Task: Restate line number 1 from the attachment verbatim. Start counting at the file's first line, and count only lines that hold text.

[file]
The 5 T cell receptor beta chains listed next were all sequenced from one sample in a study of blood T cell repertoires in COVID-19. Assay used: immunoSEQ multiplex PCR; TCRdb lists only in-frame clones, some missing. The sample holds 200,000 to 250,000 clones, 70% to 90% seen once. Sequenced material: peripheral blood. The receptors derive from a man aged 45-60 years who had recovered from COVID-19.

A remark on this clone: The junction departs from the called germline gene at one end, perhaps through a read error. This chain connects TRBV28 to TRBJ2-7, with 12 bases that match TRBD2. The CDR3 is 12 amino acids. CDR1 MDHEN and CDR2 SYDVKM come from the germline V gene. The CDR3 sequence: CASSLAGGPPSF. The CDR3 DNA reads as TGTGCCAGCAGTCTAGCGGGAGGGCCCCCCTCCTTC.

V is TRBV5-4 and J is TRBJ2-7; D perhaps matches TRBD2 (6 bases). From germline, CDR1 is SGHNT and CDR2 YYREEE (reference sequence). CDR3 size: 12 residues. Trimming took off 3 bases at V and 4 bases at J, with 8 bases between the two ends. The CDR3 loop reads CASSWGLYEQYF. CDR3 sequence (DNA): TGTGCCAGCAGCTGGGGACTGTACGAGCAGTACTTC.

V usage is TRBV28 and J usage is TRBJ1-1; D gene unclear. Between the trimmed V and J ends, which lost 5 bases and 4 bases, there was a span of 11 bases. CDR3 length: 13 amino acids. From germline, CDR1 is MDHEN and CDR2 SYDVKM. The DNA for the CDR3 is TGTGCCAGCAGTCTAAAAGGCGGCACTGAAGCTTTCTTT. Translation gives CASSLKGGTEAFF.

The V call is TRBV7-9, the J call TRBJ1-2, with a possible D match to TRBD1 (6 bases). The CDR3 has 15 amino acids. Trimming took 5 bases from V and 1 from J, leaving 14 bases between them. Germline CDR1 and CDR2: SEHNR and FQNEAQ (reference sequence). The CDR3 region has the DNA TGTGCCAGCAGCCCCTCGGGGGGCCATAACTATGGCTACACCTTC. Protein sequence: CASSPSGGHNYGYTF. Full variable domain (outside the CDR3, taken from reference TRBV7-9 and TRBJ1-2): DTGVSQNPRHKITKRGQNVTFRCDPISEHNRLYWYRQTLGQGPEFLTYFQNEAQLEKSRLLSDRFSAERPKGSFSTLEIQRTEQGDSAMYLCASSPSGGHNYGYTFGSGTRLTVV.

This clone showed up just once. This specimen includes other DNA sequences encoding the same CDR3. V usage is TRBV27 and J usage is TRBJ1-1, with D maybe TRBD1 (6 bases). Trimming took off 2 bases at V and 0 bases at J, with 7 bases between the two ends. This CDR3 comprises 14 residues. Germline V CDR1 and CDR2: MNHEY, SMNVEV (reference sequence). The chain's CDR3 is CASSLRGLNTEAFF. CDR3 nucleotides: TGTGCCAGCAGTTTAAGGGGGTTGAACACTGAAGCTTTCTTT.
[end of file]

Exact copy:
The 5 T cell receptor beta chains listed next were all sequenced from one sample in a study of blood T cell repertoires in COVID-19. Assay used: immunoSEQ multiplex PCR; TCRdb lists only in-frame clones, some missing. The sample holds 200,000 to 250,000 clones, 70% to 90% seen once. Sequenced material: peripheral blood. The receptors derive from a man aged 45-60 years who had recovered from COVID-19.